Helping Vets, First Responders and Caregivers Heal through Flyfishing

Helping Vets, First Responders and Caregivers Heal through Flyfishing

Patriots Cove has built a community around fly fishing to give veterans, first responders and caregivers a sense of purpose.

According to U.S. Army veteran Jeff Swire, the 18-acre, outdoor refuge known as Patriots Covehas already saved one life—his own.

Swire has over two decades of military experience, serving in the Iraq War as an infantryman and combat engineer. By the time he retired, Swire was left with a variety of physical and emotional issues, including a feeling of purposelessness that is all too common among veterans.

“For those of us that accept our service as part of who we are, and you lose that, it’s damn hard to figure out how you fit into the world out here,” said Swire.

In 2015, he and his wife Melissa purchased a property along Beaver Run, a small tributary in northeastern Pennsylvania, about 15 miles from the Susquehanna River. The property started out as a place for him and wife to get away, but soon after, Swire got the idea of turning the location into a site that other veterans, first responders and caregivers could visit.

His vision was simple: create a place that could help people with physical and emotional scars transition to life after military service or similar high-intensity, traumatic occupations. The work that it would take to get there was myriad, but for a natural leader and tenacious problem solver like Swire, building Patriots Cove was just another mission.

Army veteran Mike Yauneridge, left, of Johnstown, Pa., who was injured in Baghdad in 2003, mentors his childhood friend Tom McElwee of Roaring Springs, Pa., who is medically retired from the Army. McElwee had never fly fished before the November event at Patriots Cove, which he said was probably the biggest thing he’d done in three years. “I like the thought of working a little bit, so fly fishing might be for me,” said McElwee, who was the first to catch a fish that day. “And if it’s all in the wrist, that’s about the most movement I can do without pain, so even better.” (Photo by Will Parson/Chesapeake Bay Program)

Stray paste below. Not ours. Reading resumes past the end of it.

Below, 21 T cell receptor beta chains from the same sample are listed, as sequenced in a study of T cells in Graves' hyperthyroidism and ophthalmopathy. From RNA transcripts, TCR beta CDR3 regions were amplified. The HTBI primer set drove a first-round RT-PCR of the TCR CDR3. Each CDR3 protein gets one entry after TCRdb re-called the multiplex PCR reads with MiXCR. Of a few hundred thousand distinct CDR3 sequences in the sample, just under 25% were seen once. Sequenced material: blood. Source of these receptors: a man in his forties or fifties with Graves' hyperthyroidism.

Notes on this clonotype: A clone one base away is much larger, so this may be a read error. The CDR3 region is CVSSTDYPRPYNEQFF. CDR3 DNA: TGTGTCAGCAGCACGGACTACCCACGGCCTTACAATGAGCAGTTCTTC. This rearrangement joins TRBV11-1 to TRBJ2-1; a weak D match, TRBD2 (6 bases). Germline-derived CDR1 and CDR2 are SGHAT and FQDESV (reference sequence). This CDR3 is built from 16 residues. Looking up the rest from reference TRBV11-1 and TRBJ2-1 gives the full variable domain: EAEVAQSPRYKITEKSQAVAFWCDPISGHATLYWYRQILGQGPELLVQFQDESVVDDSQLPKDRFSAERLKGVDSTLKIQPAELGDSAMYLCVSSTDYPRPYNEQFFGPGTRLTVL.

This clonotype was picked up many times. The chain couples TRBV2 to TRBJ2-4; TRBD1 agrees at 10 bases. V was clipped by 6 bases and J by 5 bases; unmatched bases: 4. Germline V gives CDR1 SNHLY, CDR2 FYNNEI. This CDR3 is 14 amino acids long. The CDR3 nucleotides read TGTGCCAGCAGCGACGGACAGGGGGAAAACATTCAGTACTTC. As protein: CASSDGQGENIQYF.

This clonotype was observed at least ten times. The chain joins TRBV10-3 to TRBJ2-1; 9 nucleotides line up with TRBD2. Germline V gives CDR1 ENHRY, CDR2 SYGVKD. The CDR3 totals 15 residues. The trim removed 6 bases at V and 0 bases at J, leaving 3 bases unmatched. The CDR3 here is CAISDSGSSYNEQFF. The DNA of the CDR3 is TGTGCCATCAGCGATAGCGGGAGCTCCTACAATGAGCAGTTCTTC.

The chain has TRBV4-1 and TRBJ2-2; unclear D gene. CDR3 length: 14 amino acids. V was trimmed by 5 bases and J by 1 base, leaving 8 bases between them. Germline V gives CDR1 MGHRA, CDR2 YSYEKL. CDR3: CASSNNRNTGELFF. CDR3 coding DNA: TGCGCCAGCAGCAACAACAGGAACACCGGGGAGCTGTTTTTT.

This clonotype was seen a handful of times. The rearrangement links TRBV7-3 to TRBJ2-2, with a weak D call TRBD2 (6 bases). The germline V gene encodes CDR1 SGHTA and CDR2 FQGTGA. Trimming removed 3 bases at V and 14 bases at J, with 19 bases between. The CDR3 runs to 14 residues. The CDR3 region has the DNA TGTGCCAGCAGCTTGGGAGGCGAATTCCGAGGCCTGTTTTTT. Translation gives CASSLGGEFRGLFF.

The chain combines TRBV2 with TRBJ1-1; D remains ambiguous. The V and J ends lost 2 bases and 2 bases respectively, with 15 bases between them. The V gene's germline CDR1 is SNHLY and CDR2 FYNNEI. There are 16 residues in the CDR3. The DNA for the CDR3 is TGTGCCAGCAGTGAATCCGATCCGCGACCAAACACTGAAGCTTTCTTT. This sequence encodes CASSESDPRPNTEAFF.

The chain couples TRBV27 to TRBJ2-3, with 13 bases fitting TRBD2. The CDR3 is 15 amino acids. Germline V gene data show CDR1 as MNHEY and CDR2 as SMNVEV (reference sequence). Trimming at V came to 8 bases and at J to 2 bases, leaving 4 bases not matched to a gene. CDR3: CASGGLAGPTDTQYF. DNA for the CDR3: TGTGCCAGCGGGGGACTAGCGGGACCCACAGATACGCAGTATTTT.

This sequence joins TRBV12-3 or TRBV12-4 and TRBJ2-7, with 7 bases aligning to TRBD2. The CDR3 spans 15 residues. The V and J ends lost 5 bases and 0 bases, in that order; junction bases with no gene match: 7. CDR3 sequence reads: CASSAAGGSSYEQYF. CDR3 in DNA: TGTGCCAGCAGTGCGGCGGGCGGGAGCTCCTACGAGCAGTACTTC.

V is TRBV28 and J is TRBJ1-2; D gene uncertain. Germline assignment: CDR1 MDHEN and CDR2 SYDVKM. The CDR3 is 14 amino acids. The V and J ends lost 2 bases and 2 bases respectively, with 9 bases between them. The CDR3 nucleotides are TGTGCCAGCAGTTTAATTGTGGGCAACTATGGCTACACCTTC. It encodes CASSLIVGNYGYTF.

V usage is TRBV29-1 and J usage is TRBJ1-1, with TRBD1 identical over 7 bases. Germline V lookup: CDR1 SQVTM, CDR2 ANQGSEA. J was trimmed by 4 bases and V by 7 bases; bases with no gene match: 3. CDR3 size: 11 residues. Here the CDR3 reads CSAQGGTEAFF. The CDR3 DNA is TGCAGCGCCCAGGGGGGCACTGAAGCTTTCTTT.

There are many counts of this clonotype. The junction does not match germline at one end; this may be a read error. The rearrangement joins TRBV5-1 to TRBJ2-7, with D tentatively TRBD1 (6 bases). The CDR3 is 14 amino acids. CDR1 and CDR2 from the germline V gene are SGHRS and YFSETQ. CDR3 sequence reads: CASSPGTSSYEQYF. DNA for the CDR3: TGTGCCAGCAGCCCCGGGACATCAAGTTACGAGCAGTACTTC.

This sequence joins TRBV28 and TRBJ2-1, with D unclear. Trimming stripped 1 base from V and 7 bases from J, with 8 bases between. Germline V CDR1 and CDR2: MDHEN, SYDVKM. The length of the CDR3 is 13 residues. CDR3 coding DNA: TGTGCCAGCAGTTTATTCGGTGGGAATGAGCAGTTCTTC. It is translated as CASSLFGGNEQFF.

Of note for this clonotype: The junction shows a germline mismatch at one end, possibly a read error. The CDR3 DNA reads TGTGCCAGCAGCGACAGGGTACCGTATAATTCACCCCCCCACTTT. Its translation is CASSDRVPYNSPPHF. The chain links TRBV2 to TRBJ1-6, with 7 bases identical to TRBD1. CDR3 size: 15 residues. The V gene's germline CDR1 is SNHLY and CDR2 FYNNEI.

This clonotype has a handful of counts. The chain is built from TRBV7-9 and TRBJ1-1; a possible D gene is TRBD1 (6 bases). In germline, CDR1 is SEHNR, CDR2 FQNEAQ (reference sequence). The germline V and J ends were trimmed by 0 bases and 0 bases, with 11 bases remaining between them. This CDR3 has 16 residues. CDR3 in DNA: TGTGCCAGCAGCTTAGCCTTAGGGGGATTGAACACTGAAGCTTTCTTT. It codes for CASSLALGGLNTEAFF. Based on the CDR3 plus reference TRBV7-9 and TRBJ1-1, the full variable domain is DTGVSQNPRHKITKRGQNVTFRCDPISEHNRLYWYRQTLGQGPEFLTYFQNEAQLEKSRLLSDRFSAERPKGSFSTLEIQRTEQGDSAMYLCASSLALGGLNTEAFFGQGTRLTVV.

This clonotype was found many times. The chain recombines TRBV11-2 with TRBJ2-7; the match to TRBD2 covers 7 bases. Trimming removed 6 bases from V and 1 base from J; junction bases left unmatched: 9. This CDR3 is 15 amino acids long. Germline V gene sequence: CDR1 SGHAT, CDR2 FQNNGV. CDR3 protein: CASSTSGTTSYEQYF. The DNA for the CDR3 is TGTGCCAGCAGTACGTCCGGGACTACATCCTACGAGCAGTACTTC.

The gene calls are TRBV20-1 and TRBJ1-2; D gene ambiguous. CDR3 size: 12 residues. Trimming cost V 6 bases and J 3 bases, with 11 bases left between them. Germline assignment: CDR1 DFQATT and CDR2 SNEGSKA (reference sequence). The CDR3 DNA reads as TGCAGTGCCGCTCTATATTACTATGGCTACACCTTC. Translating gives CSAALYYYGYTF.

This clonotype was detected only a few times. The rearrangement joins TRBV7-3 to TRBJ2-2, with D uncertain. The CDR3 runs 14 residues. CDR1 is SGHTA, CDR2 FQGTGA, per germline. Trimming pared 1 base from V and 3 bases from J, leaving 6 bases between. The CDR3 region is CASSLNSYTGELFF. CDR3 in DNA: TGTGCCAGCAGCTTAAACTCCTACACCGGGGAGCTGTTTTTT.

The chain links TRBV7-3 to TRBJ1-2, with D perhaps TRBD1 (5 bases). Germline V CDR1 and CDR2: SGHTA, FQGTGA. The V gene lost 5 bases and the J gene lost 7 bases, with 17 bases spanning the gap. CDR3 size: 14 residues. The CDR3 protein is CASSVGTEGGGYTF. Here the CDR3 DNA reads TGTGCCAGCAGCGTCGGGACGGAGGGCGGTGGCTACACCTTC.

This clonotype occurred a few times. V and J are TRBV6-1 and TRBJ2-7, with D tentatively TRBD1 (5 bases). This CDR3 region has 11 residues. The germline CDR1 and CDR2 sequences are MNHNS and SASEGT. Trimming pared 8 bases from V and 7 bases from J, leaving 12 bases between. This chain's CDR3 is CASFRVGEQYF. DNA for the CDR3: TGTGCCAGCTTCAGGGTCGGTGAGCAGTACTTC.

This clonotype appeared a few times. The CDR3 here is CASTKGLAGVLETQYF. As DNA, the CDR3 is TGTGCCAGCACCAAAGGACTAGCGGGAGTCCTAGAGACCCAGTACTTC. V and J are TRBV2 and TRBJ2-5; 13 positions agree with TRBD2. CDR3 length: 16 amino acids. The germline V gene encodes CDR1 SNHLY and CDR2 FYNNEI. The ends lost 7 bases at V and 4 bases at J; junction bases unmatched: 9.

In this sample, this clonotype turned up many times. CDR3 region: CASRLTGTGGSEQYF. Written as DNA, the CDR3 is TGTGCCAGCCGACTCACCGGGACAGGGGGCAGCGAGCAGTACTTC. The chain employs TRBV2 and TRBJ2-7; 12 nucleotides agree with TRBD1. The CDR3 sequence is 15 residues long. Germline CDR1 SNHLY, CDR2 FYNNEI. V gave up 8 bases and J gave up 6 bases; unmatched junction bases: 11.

The healing power of Beaver Run

In its third year, Patriots Cove is a nonprofit organization with dozens of members. Jeff and his team of volunteers have implemented award-winningrestoration projects on a mile of Beaver Run, expanding habitat for native brook troutand increasing opportunities for fly fishing.

On a sunny, 70-degree day in early November, the organization held its last weekend getaway of the year. Nearly twenty veterans, first responders and caregivers showed up, all of them in good spirits, despite hardships they continue to face.

“Coming here was the best decision I’ve ever made,” said Ardill Keeler, a veteran of the Iraq and Afghanistan War who struggles with anxiety and depression. “There are some days where I don’t want to do nothing and don’t want to be around anyone. But then I come down here and I’m a totally different person.”

Read the rest of the story at Chesapeake Bay Program here: